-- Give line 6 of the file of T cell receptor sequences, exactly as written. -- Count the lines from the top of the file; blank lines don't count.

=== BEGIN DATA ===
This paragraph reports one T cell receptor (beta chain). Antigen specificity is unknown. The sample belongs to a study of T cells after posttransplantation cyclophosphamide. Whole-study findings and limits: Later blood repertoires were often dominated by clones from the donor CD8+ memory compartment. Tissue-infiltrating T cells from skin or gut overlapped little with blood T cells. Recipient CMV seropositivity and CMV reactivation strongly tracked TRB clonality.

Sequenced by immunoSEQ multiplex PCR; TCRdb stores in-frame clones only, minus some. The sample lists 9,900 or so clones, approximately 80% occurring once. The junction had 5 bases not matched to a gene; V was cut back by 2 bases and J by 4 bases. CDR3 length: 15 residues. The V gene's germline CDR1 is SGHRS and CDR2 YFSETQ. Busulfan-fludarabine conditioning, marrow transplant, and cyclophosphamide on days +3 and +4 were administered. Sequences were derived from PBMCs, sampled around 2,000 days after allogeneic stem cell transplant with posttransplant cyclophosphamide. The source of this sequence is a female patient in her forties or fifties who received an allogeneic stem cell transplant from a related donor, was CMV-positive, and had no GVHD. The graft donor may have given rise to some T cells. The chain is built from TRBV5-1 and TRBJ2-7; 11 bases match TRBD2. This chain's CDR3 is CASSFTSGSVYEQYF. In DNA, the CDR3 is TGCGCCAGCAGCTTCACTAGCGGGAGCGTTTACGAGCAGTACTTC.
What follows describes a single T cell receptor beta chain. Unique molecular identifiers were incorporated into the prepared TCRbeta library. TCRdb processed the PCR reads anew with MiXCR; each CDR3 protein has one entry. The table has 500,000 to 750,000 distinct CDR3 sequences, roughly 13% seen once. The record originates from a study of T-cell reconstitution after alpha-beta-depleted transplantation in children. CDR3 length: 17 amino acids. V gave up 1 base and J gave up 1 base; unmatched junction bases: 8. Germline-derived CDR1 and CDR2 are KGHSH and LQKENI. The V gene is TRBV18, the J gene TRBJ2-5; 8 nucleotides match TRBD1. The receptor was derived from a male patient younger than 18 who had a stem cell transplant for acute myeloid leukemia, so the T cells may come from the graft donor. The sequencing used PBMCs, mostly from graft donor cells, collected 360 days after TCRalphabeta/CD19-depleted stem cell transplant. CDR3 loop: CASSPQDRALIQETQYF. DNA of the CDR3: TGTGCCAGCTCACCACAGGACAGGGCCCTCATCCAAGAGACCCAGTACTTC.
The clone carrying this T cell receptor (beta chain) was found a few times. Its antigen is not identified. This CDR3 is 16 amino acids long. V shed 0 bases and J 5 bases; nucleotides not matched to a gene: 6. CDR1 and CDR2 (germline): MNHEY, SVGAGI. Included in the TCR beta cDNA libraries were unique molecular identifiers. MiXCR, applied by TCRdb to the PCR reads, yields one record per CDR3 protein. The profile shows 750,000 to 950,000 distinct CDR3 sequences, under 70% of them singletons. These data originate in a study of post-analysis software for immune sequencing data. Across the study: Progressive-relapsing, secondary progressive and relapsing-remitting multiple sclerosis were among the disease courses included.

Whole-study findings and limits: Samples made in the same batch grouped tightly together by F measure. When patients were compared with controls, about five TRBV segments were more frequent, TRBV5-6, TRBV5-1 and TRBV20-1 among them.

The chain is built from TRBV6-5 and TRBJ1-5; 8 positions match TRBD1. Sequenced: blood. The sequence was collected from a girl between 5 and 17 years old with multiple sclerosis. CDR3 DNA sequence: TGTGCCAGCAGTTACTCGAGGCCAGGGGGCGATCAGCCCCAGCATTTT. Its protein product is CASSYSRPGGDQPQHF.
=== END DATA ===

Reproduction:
The chain is built from TRBV6-5 and TRBJ1-5; 8 positions match TRBD1. Sequenced: blood. The sequence was collected from a girl between 5 and 17 years old with multiple sclerosis. CDR3 DNA sequence: TGTGCCAGCAGTTACTCGAGGCCAGGGGGCGATCAGCCCCAGCATTTT. Its protein product is CASSYSRPGGDQPQHF.